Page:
October 2021Frozen ConflictsConflict and Security

FOCUS on Frozen Conflicts: Israel-Palestine

Hamzah Khan
Staff Writer

The Israeli-Palestinian conflict made recent headlines in May after Israeli forces launched devastating airstrikes on Gaza. This latest Gaza war was sparked after Israeli Defense Forces raided one of the holiest sites in Islam, the Al Aqsa Mosque, during the holy month of Ramadan. Israeli forces dispersed worshippers with flashbangs and rubber bullets, wounding nearly 300 people, reports The Guardian.

Israeli settlers were also subsequently in the process of evicting Palestinian residents from a neighborhood in East Jerusalem called Sheikh Jarrah, which received international attention. Palestinian militants of Hamas subsequently launched thousands of rockets into Israel, killing 12 people including two children. The Israeli military responded by launching airstrikes on Gaza, leveling residential buildings, and killing nearly 260 people including 66 children, says Human Rights Watch. The International Criminal Court announced earlier this year that it would investigate war crimes committed both by the Israeli military and Palestinian militants in the Occupied Territories. 

According to the Council on Foreign Relations, the conflict began in 1947 when the UN partitioned the British Mandate for Palestine, creating separate Jewish and Arab states. The neighboring Arab countries rejected this plan and attacked. The Jewish state was able to defeat the Arab armies and the State of Israel was established in 1948 as a national homeland for the Jewish people. Palestinians refer to this war as “the Nakba” or catastrophe, because nearly 750,000 Palestinians were expelled from their homes. 

The 1967 War, decades later, resulted in Israel permanently occupying the Palestinian territories of East Jerusalem, the West Bank, and the Gaza Strip, along with the Syrian Golan Heights. The Israeli government established barrier walls throughout the West Bank settlements in response to suicide bombings by Palestinian militants during periodic uprisings, or Intifadas, against the occupation. Eventually, a Palestinian Authority was established in the 1990s after the Oslo Accords, which afforded Palestinians some levels of autonomy but no mechanisms for achieving statehood or sovereignty. 

Earlier this year, Human Rights Watch and B’Tselem, a prominent Israeli human rights group, both declared that Israel is an apartheid state. According to Human Rights Watch, the 6.8 million Palestinians living between the Jordan River and the Mediterranean Sea are all subject to Israeli rule and experience varying degrees of discrimination depending on where they live. Many Palestinian families who were expelled from their homes in 1948 live as refugees in the occupied territories and are denied the right to return home.

Since 1967, Israel has militarily occupied the West Bank and Gaza and annexed East Jerusalem, while establishing Israeli settlements in these areas. Israel withdrew settlements from Gaza in 2005, but after Hamas took over, they, along with Egypt, imposed a restrictive blockade of the territory, effectively controlling all movement in and out of Gaza as well as the sea and airspace.  Settlers in the Occupied Territories have full Israeli citizenship and rights under the Israeli constitution—however, Palestinians living in those same areas cannot vote in Israel. The Institute for Middle East Understanding reports that there are also more than 60 discriminatory laws against Palestinians in effect in Israel. A similar nation-state law in 2018 codified the right to self-determination in Israel is unique to the Jewish people, although nearly 20 percent of people living in Israel are non-Jewish. B’Tselem has called this arrangement a “regime of Jewish supremacy.”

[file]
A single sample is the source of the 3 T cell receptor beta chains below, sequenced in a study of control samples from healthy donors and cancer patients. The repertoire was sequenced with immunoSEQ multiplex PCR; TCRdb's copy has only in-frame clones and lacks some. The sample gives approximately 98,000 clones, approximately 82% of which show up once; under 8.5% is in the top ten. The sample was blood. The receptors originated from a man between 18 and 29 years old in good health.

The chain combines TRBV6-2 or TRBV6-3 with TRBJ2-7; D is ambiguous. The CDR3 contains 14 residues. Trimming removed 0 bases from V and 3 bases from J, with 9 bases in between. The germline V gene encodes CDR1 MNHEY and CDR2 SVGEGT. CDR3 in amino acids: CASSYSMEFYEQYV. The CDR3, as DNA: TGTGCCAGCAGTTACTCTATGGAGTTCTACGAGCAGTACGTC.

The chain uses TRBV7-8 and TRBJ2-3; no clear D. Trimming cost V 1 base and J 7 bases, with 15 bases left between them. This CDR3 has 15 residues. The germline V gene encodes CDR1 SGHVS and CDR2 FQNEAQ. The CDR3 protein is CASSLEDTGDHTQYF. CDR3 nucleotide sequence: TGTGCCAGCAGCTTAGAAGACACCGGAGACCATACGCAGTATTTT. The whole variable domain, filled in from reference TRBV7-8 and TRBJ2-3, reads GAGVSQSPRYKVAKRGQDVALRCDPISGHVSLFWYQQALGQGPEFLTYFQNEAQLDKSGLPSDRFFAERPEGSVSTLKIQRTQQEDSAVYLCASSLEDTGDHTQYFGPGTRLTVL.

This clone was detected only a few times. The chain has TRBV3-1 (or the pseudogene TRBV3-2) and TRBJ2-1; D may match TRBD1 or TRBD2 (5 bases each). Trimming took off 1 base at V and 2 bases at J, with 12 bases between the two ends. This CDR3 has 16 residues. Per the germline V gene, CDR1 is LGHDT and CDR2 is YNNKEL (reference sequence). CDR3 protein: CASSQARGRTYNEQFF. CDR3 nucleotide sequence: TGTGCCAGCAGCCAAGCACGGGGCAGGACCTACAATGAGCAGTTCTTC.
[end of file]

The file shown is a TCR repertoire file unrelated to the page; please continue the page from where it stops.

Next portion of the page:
The UN and international community consider the settlements in the West Bank illegal and an obstacle to a two-state solution. About 600,000 settlers are living in the West Bank and East Jerusalem, while Israel has administrative control of nearly 60 percent of the territory, according to Al Jazeera. There have also been mass evictions in Palestinian neighborhoods in East Jerusalem, which many Palestinians hope will become the capital of a future Palestinian state, reports BBC News. Haaretz reports that the number of violent incidents against Palestinians by settlers has nearly doubled in 2021 due to “a permissive atmosphere” created by Israeli forces. 

Israeli Prime Minister Naftali Bennet announced that under his government, there will be no official annexation of the West Bank nor an establishment of any Palestinian State, reports The Times of Israel. At the UN General Assembly this year, Palestinian President Mahmoud Abbas gave Israel one year to withdraw from the occupied territories or the Palestinian Authority would withdraw recognition of Israel, reports Al Jazeera. However, the Palestinian Authority has lost the support of many of its Arab neighbors, with Arab countries like the UAE, Bahrain, Morocco, and Sudan normalizing relations with Israel through the U.S.-brokered Abraham Accords in the hopes of establishing peace in the region, reports Reuters. Under the status quo, a permanent resolution looks increasingly unlikely as the dream of a two-state solution continues to fade.

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